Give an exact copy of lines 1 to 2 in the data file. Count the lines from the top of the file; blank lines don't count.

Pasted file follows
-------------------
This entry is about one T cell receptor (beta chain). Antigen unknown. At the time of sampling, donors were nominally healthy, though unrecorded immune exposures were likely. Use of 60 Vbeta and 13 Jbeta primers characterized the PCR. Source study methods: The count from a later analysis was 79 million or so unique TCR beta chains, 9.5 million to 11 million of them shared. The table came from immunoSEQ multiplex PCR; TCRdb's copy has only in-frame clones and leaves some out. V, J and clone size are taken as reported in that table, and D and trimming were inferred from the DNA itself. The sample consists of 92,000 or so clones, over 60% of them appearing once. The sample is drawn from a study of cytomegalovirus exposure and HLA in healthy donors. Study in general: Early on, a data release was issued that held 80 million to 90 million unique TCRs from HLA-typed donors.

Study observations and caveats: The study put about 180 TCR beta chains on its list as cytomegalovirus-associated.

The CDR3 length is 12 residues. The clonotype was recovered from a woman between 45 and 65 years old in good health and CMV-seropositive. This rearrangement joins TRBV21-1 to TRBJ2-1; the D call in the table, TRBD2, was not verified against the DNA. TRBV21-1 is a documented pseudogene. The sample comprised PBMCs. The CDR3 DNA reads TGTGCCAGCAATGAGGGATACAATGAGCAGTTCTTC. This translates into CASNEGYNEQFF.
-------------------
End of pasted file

This entry is about one T cell receptor (beta chain). Antigen unknown. At the time of sampling, donors were nominally healthy, though unrecorded immune exposures were likely. Use of 60 Vbeta and 13 Jbeta primers characterized the PCR. Source study methods: The count from a later analysis was 79 million or so unique TCR beta chains, 9.5 million to 11 million of them shared. The table came from immunoSEQ multiplex PCR; TCRdb's copy has only in-frame clones and leaves some out. V, J and clone size are taken as reported in that table, and D and trimming were inferred from the DNA itself. The sample consists of 92,000 or so clones, over 60% of them appearing once. The sample is drawn from a study of cytomegalovirus exposure and HLA in healthy donors. Study in general: Early on, a data release was issued that held 80 million to 90 million unique TCRs from HLA-typed donors.

Study observations and caveats: The study put about 180 TCR beta chains on its list as cytomegalovirus-associated.